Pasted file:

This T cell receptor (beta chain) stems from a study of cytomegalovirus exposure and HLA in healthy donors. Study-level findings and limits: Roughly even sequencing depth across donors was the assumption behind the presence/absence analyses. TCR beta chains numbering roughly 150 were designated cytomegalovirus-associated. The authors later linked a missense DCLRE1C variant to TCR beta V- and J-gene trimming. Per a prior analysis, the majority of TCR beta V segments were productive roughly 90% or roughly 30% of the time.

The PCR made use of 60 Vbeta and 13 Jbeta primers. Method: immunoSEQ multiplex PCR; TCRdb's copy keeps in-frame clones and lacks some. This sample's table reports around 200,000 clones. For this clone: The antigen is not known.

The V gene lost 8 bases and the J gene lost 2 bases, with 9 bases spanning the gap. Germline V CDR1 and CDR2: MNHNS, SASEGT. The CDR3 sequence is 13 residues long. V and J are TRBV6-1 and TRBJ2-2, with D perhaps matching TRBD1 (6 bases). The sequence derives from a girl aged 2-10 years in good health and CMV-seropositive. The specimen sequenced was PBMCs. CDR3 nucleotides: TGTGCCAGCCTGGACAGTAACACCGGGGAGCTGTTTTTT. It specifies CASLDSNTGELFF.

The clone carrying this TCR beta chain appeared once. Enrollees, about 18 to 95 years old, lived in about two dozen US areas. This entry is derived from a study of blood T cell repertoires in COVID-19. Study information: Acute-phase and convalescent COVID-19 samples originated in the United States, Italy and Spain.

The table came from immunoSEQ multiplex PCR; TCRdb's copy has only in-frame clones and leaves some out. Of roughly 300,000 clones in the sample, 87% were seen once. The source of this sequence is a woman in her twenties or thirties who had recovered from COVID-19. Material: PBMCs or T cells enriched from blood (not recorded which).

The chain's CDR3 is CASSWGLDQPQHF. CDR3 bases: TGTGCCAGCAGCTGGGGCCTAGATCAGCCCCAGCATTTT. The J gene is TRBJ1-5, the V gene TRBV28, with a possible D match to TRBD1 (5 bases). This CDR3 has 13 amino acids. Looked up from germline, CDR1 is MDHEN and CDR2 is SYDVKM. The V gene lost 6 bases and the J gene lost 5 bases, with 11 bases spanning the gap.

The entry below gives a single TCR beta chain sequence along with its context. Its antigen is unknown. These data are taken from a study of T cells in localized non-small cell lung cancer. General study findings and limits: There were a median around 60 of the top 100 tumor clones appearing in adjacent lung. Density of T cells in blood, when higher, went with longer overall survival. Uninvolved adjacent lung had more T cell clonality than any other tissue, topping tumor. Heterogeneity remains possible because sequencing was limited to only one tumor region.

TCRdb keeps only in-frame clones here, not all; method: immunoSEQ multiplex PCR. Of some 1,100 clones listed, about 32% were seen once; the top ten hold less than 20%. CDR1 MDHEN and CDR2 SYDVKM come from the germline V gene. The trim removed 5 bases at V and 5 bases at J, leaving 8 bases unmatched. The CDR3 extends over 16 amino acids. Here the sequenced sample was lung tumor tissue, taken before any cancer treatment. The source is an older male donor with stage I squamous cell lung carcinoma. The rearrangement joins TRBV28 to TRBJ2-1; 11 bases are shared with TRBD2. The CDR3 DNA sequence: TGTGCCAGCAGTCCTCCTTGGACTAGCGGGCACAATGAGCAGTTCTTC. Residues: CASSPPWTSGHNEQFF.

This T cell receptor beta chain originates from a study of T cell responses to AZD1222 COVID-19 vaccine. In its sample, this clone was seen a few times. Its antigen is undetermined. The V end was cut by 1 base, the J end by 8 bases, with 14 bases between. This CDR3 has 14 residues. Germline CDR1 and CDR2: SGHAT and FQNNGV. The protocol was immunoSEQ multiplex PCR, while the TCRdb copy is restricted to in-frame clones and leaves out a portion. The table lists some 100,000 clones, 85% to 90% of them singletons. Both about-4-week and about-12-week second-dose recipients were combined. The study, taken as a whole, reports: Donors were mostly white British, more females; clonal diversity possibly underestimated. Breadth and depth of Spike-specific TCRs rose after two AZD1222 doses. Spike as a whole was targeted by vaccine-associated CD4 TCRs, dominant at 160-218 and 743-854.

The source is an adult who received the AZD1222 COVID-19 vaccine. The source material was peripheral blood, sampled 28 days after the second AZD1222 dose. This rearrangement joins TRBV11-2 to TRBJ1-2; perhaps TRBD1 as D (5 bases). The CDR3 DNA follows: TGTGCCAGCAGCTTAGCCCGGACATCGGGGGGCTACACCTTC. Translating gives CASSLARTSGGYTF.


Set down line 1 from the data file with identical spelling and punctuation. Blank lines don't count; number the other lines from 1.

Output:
This T cell receptor (beta chain) stems from a study of cytomegalovirus exposure and HLA in healthy donors. Study-level findings and limits: Roughly even sequencing depth across donors was the assumption behind the presence/absence analyses. TCR beta chains numbering roughly 150 were designated cytomegalovirus-associated. The authors later linked a missense DCLRE1C variant to TCR beta V- and J-gene trimming. Per a prior analysis, the majority of TCR beta V segments were productive roughly 90% or roughly 30% of the time.